what you need to know about the new USB standard

Do you have questions about USB 4? In this dossier, we invite you to explore its advantages, the way the standard is labeled by manufacturers, its backward compatibility with older standards, the issue of charging via USB-PD, or even a list of some examples of products compatible with the technology.

In September 2019, theUSB Implementers Forum (USB-IF) officially adopted the standard for the next generation of USB architecture, theUSB 4. The USB-IF is the body responsible for defining the specifications that must comply with the equipment that boasts of offering USB 4. It is made up of representatives of major international tech groups, such as Apple, HP, Microsoft or Intel.

This operation by consortium is usual in the field of technologies: there is one for WiFi, Bluetooth, mobile networks, emojis, etc. This ensures that all stakeholders agree on the definition of a standard and guarantees a certain quality and continuity between the brands. So what will the new USB 4 standard actually bring?

What are the advantages of USB 4?

  • Transfer speed explodes to 40 Gbps. USB 4 is a free version of Intel’s Thunderbolt 3 that allows such speeds. However, you have to buy suitable cables: the longer these cables are, and compatible with high transfer rates, the more expensive they are.
  • All PCs with USB 4 are Thunderbolt 3 compatible (accessories and cables)
  • Support for 8K displays with DisplayPort Alt Mode 2.0 : this mode doubles the USB 4 bandwidth to 80 Gbps for this specific application and with a compatible graphics card
  • Backward compatible USB 2.0 and 3.2. However, you will probably need adapters if the devices concerned have not yet adopted a USB type C port.

Read also: USB Type C and USB 3.1: what are the differences and what are the advantages for the user

USB 4: one standard, two speeds

USB 4

Not all USB 4 compatible devices will have access to the theoretical 40 Gbps that the protocol allows. The standard is open, which means that many manufacturers will be able to integrate it into their machines. But a more entry-level version of the 20 Gbps USB 4 flanged chips is also planned for the less expensive devices.

So the next entry-level computers with USB 4 should have 20 Gbps USB 4 ports on board – while more high-end computers will offer 40 Gbps. The new logos of the standard reflect this well, since it is no longer a question of displaying an obscure standard or generation number but the possible speed (20 Gbps or 40 Gbps).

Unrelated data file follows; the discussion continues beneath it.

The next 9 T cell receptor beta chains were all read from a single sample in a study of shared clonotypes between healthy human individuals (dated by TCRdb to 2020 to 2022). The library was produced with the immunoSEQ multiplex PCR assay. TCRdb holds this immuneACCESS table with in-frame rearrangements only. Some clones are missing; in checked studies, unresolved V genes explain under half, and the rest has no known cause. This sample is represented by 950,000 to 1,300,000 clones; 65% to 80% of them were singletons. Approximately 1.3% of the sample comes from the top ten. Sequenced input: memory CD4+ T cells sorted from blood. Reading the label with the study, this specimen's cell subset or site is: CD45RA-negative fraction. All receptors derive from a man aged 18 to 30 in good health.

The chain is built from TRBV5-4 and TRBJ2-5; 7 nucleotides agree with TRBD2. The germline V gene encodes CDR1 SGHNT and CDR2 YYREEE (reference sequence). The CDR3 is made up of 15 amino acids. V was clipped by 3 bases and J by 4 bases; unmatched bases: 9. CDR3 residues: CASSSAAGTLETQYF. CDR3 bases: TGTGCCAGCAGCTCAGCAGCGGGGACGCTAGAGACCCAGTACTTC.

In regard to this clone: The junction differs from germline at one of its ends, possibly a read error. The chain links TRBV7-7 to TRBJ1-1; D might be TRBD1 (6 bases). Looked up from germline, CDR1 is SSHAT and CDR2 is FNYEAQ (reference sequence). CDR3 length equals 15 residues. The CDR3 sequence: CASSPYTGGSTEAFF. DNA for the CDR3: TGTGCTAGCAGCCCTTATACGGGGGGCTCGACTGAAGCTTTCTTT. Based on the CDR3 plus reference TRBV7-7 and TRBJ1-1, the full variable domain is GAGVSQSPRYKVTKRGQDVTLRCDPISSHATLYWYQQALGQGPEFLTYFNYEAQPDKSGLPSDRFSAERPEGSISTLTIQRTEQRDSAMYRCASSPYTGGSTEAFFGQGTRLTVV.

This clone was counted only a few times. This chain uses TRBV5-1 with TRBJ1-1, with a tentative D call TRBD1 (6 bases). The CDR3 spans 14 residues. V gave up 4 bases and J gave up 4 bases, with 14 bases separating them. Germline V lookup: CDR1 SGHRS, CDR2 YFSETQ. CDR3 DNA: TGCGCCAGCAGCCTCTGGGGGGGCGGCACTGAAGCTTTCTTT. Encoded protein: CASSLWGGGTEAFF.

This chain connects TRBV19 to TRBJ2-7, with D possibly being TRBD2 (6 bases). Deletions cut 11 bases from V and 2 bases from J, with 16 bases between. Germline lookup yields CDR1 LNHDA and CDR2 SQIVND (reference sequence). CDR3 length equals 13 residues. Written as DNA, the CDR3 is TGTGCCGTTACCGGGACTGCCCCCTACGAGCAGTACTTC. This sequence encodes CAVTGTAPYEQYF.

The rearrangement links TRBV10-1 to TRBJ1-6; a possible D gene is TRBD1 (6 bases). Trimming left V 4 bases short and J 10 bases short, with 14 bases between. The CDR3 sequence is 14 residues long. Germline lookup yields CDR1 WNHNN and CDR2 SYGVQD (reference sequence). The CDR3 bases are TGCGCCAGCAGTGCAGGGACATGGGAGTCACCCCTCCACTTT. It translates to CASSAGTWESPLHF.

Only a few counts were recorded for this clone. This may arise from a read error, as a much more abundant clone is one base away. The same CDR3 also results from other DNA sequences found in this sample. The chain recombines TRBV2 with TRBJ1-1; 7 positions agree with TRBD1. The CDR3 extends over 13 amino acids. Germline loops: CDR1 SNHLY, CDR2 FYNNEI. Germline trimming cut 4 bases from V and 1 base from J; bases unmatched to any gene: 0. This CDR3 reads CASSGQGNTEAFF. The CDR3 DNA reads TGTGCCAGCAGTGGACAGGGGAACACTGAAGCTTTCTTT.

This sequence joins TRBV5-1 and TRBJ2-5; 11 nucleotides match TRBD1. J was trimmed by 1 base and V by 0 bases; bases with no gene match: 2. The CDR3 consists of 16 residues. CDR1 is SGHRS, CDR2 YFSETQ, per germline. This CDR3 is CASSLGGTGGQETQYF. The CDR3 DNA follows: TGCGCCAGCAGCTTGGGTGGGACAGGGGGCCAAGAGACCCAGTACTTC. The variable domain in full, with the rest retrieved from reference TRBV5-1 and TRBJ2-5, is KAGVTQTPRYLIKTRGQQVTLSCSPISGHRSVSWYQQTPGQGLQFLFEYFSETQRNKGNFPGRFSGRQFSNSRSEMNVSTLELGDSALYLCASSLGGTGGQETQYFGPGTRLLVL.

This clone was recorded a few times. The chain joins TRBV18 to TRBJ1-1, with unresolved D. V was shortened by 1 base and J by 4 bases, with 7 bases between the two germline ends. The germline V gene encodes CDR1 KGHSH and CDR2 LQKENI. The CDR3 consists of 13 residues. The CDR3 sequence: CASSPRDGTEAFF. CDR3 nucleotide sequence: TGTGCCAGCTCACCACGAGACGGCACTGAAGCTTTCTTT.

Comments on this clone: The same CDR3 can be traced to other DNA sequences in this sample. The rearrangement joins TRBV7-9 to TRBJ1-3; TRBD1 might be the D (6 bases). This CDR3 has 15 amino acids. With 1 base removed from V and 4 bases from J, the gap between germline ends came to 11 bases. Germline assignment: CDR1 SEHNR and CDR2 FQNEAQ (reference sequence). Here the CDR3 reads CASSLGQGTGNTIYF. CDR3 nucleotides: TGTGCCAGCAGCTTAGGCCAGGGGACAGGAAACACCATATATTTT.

All USB 4 ports must be able to charge the computer

MacBook USB-C Charge
A MacBook charges from one of its USB-C ports / Credits: Unsplash

You know it, For now, computers with USB type C ports support charging via the USB Power Delivery standard on some ports but not on others. What to lose the user, especially since these cables, of the same appearance, carry, in addition to USB, other protocols like DisplayPort, without the protocol in question being available on all the ports of the machine.

USB 4 puts some order in this. The standard defines a set of standards with in particular the obligation to offer the Power Delivery standard on all the USB 4 ports of the same machine. In other words, you will soon be able to plug your PC’s charger into any of its ports to recharge it.

USB 4 is compatible with all previous USB standards up to USB 2

USB connector 4

It means that all your old devices, cables and peripherals still work through your machine’s USB 4 ports – of course, provided you have adapters. You may even feel improvements: thanks to USB 4 all your cables and ports will operate at their maximum rated speed. Which obviously won’t go as fast as USB 4 end-to-end.

Note that the consortium does not specify what will happen to the first USB generations. We note, however, that Thunderbolt 3 compatible machines are compatible with all previous USB standards, including USB 1.0.

Which products already offer 4 USB ports

For the moment technology is just starting to hit the market. The best way to benefit from the advantages of USB 4 is therefore for the moment to look for devices compatible with Tunderbolt 3 since the USB4 standard is derived from it, and many USB4 PCs should be Thunderbolt 3 compatible.

Here is a non-exhaustive list of some examples of USB-C / Thunderbolt 3 / USB4 products that you can connect to your machine with USB 4 ports:

Of course, this list should grow over the months. If you know of a product that we are not talking about, please let us know in the comments.

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